It was a joyous moment. One of the happiest moments I've experienced in a stadium where I have watched games for more than a decade.

Had I been sitting on my couch at home, warm and dry instead of wet and cold, I would've missed that moment, and what a tragedy that would have been.

Perhaps others have tried to adopt the "Matthew Dicks way" over the years. Maybe they've listened to me speak or watched my TED Talks and changed the way they approach life. 

At least one person has, and for today at least, that is enough for me. 

Saying yes to Santa Claus and everything else

I dressed up as Santa Claus yesterday in order to entertain a room full of children at a neighborhood Christmas party. A colleague hosts the party each year, and about two dozen children fill her living room to sing Christmas carols and meet Santa.

Her originally-scheduled Santa was unavailable for the morning, so I offered to fill the suit “only if absolutely no one else was willing.”

In the words of a friend, “You’re going to make a terrible Santa. You’re not old, you’re not jolly and you’re too sarcastic.”

These were my concerns as well.

Though I have some acting experience (and in children’s theater, no less), I was typically cast as ogres, evil kings and angry old men. The director of a show once had to tell me to tone down my ogre performance because several frightened children had to leave the theater in tears.

I wasn’t sure if I had jolly old Saint Nick in me.

To perform the role of Santa Claus well enough to convince a room full of little children that I was real, in front of a parents who wanted their children to believe that I was real, made me more than a little nervous.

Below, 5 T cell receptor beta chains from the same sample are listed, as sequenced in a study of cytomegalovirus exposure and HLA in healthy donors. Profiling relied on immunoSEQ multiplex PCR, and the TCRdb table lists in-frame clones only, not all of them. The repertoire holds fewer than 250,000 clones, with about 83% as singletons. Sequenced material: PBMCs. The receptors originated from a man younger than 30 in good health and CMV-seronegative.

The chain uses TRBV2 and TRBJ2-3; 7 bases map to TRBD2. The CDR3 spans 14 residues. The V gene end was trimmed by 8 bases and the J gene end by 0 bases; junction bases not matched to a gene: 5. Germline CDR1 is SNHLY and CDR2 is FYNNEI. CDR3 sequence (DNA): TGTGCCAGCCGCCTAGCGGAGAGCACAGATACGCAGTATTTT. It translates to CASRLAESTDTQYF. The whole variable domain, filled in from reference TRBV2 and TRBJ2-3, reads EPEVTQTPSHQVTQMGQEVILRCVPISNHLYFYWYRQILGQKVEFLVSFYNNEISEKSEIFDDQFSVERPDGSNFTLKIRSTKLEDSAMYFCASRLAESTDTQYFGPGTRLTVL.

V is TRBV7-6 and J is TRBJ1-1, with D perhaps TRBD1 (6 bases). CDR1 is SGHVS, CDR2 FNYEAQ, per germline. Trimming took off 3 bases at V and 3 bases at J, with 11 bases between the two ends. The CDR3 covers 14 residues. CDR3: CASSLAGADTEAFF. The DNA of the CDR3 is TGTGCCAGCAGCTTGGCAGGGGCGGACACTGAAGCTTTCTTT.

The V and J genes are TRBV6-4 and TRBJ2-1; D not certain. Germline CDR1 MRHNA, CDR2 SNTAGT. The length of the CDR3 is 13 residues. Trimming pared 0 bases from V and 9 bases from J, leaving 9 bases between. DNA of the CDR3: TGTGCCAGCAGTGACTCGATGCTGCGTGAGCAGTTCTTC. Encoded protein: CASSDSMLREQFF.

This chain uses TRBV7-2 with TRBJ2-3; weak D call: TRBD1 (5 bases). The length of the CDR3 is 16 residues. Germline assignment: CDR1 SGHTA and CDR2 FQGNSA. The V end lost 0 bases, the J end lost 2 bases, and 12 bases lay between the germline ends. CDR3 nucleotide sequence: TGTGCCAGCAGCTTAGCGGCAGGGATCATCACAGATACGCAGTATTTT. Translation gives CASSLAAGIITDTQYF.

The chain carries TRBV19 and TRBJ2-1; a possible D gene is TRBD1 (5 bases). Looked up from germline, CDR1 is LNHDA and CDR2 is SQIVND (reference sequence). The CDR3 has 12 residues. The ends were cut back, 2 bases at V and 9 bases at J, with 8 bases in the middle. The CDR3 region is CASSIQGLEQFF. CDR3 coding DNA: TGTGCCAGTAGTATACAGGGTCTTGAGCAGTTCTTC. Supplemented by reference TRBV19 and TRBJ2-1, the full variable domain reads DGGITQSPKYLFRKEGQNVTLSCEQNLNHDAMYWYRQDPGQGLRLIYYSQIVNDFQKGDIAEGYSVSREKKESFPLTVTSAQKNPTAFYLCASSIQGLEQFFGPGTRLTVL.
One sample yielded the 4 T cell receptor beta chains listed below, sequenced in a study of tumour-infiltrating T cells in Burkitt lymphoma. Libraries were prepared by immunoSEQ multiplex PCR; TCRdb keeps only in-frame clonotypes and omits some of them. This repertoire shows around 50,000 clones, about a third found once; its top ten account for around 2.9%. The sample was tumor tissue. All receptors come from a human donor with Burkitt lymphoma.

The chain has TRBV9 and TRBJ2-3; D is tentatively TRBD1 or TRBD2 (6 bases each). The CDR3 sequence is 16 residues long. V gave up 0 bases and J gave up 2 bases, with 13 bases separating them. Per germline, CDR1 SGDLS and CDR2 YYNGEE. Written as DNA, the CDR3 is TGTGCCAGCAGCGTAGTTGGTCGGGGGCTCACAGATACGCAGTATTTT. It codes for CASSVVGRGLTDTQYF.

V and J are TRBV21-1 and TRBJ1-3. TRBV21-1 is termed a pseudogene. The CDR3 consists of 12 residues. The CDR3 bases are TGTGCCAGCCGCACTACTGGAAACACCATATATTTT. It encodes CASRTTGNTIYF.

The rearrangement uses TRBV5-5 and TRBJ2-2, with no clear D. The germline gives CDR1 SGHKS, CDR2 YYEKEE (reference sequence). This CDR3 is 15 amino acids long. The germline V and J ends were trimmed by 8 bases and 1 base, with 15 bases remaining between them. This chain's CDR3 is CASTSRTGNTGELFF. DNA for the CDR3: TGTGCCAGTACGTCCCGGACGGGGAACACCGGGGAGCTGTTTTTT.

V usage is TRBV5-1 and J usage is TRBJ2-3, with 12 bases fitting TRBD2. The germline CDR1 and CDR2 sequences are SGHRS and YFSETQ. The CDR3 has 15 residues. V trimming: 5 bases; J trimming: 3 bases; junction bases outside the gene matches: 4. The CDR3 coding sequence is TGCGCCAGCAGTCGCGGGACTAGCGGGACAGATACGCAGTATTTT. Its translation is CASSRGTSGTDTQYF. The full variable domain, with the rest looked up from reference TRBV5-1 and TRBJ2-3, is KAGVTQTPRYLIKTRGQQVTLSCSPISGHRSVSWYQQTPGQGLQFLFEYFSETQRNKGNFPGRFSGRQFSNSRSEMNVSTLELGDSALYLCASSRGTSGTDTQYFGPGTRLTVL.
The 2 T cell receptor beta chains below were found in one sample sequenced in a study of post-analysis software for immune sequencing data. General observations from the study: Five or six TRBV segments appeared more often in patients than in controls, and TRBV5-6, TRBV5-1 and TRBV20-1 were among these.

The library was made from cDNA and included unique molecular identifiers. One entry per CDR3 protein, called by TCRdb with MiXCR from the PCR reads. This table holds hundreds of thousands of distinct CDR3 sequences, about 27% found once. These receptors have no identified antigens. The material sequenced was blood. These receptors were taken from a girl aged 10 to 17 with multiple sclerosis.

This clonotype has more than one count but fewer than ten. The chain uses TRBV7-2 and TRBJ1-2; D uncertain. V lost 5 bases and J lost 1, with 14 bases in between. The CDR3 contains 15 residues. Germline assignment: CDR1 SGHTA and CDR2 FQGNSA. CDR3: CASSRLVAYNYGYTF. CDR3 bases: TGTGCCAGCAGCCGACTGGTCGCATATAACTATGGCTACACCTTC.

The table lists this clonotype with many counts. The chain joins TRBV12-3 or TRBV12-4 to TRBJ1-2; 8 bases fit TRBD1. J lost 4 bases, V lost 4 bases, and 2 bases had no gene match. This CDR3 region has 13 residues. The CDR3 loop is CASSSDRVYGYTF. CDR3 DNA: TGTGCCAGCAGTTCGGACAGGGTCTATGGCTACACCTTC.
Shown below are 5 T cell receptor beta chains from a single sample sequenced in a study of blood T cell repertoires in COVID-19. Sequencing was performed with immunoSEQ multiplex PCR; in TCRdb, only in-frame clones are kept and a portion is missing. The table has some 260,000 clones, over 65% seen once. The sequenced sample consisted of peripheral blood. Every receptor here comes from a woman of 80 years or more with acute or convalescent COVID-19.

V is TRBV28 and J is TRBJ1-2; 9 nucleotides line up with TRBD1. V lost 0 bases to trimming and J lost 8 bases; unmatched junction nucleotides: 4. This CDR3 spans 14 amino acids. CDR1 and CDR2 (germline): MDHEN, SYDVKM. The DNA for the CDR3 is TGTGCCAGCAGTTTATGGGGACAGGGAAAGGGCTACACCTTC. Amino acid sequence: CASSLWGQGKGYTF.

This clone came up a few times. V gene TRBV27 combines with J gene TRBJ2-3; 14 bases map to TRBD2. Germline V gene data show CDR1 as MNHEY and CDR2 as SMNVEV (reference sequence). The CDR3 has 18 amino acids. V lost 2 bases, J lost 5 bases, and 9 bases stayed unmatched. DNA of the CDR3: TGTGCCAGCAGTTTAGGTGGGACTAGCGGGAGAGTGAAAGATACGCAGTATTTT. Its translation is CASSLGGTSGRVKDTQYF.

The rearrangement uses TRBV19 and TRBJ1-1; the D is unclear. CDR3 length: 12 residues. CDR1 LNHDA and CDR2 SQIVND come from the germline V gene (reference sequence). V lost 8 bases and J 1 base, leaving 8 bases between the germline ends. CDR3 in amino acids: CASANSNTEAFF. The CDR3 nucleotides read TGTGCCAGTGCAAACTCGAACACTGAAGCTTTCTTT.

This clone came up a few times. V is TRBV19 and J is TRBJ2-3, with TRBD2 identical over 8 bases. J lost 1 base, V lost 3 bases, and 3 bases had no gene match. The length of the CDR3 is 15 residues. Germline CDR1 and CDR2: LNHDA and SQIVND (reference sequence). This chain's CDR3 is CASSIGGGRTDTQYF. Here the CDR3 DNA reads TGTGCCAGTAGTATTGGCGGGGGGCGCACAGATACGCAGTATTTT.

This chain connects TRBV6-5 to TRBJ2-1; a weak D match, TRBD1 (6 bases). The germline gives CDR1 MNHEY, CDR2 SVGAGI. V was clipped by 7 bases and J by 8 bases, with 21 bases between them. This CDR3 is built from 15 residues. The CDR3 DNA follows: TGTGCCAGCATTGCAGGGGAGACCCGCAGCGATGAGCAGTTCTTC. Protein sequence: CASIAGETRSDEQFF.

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By the time Saturday arrived, I was actually scared.

This is why I said yes when asked to perform the role.

I say yes whenever possible, but I especially say yes when the request is outside my comfort zone or seems completely impossible.

These are the best times to say yes.

Saying yes under these conditions has changed my life. Thanks to my strict adherence to this rule, I am now a storyteller, a wedding DJ, a minister, a professional speaker, a playwright and a life coach, just to name a few.

In each of these instances, someone asked me to do something that made me uncomfortable or something that I had absolutely no business doing, and the results were extraordinary.

My life is full and complicated and interesting and harried and diverse and joyous because of my willingness to say yes.

In the end, saying yes to Santa was amazing.

As nervous as I was upon arriving at the home, the moment I entered that room and saw those children, all of my nervousness melted away. I sat in a chair beside a Christmas tree in front of a pile of wide-eyed boys and girls and sang songs with them. I laughed with a hearty “Ho! Ho! Ho!” I passed out gifts and sat with children on my lap as their parents snapped photos. The children stared, waved, laughed and in a couple cases cried. They said “Thank you” and wished me a merry Christmas They asked where Rudolph was and offered to help on Christmas Eve.

Two of them whispered, “I love you, Santa” into my ear.

Would I play Santa again if asked?

Absolutely. Every day if I could. It was great.

I said yes to Santa, and I will never forget it.

After I left the house, I drove through the McDonald’s drive-thru, still in costume and causing quite a stir. Employees piled into the drive-thru booth to see Santa behind the wheel of his aging Subaru Outback. A couple of them told me what they wanted for Christmas.

“Rent money” and “new tires for my ride.”

I admittedly felt a little sacrilegious sitting in a parking lot in the Santa suit, eating an Egg McMuffin and listening to Mary Roach’s Bonk: The Curious Coupling of Science and Sex through headphones jammed beneath my white, curly wig, but even Santa has to eat.